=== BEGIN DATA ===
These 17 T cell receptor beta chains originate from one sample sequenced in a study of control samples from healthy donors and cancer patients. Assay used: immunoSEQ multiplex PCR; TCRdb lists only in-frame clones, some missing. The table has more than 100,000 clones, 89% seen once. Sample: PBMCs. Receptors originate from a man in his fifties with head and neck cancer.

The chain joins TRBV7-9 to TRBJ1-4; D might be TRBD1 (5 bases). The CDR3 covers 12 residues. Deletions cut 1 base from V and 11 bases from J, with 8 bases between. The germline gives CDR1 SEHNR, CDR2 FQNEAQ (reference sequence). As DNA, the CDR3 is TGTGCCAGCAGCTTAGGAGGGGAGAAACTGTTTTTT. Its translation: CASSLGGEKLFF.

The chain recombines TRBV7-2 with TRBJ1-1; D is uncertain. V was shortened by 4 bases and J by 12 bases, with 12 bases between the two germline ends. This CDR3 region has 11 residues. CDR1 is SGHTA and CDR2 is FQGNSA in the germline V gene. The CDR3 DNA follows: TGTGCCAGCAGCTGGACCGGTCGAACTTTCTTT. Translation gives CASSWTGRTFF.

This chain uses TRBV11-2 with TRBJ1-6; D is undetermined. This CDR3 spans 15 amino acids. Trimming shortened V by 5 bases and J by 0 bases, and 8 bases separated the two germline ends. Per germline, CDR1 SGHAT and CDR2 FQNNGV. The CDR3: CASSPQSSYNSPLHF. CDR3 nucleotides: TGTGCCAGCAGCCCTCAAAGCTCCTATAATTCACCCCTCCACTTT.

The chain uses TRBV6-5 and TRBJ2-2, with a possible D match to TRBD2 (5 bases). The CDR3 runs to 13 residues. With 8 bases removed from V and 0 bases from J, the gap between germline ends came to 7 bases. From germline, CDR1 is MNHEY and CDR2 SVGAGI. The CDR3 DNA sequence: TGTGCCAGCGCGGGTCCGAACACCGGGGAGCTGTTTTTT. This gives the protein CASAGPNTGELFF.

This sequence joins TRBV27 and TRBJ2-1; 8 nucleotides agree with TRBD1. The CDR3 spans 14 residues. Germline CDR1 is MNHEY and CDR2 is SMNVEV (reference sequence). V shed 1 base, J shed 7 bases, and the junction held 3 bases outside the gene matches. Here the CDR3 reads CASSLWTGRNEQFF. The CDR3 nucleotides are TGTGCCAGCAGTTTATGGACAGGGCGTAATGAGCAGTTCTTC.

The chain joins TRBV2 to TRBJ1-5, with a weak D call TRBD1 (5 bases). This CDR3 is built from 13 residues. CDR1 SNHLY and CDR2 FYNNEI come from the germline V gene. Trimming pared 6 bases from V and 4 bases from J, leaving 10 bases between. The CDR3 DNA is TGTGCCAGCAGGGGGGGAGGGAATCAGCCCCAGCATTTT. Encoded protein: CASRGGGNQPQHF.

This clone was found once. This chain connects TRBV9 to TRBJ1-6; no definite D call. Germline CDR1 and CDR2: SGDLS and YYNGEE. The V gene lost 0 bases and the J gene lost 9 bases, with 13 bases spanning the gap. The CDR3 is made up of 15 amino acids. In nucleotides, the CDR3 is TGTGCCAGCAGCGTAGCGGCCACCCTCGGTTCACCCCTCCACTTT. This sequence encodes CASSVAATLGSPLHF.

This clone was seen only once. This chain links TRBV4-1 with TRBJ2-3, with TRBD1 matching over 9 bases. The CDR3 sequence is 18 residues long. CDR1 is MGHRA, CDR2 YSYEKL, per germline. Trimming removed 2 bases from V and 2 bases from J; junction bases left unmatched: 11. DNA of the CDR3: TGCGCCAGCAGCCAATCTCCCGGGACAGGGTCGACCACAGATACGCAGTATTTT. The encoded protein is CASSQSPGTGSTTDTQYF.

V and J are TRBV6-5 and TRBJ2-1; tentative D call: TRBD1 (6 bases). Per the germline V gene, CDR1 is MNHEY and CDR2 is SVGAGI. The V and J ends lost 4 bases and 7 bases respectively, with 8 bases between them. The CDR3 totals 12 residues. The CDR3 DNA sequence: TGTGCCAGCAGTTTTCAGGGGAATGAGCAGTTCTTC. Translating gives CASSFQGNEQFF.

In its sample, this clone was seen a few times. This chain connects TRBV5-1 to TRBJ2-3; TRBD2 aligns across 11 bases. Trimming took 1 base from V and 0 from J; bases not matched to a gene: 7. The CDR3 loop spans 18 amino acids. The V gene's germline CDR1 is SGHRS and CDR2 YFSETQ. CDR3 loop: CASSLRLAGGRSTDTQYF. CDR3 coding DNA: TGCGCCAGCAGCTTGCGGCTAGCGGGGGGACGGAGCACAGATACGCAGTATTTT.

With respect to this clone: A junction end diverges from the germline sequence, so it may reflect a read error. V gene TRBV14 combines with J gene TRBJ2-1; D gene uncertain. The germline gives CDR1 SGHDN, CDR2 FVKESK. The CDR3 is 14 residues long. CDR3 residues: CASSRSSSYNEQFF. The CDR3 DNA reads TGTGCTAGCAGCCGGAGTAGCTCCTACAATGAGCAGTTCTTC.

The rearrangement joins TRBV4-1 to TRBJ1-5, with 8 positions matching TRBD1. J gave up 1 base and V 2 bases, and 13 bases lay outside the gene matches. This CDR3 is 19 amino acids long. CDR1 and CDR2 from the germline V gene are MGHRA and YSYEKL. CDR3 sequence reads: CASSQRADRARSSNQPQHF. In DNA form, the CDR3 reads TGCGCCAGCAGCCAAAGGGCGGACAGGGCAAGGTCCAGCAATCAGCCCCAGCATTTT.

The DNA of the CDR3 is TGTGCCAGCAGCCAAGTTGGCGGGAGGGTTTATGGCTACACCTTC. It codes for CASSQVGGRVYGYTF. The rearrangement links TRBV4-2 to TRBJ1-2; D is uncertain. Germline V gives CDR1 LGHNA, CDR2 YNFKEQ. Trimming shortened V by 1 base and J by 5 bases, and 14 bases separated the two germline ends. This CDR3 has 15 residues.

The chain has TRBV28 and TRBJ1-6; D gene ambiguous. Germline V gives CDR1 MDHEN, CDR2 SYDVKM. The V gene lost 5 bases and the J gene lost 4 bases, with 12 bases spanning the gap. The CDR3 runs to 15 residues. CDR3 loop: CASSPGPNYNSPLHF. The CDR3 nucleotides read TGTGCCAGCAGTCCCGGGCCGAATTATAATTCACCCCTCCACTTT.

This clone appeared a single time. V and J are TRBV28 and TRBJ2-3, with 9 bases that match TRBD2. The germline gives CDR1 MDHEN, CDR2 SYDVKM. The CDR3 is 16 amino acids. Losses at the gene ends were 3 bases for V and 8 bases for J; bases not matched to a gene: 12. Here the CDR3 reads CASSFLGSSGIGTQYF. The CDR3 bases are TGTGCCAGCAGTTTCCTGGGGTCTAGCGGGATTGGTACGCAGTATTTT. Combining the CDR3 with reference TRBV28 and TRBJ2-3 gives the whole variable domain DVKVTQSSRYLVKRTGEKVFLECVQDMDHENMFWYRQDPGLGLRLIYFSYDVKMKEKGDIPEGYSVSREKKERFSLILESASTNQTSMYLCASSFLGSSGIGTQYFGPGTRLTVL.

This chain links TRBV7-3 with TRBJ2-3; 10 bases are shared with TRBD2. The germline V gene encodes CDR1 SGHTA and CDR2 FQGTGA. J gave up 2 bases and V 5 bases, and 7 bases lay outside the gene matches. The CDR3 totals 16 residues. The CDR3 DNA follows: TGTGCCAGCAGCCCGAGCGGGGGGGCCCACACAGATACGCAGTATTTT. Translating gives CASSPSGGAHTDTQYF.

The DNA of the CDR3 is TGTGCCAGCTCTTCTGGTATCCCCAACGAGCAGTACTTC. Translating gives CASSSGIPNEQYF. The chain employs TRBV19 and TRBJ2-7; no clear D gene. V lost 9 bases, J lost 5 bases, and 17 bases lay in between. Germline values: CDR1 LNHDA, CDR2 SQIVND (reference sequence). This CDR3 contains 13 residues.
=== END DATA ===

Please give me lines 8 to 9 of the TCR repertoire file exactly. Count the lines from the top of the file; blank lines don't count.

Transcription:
This clone was found once. This chain connects TRBV9 to TRBJ1-6; no definite D call. Germline CDR1 and CDR2: SGDLS and YYNGEE. The V gene lost 0 bases and the J gene lost 9 bases, with 13 bases spanning the gap. The CDR3 is made up of 15 amino acids. In nucleotides, the CDR3 is TGTGCCAGCAGCGTAGCGGCCACCCTCGGTTCACCCCTCCACTTT. This sequence encodes CASSVAATLGSPLHF.

This clone was seen only once. This chain links TRBV4-1 with TRBJ2-3, with TRBD1 matching over 9 bases. The CDR3 sequence is 18 residues long. CDR1 is MGHRA, CDR2 YSYEKL, per germline. Trimming removed 2 bases from V and 2 bases from J; junction bases left unmatched: 11. DNA of the CDR3: TGCGCCAGCAGCCAATCTCCCGGGACAGGGTCGACCACAGATACGCAGTATTTT. The encoded protein is CASSQSPGTGSTTDTQYF.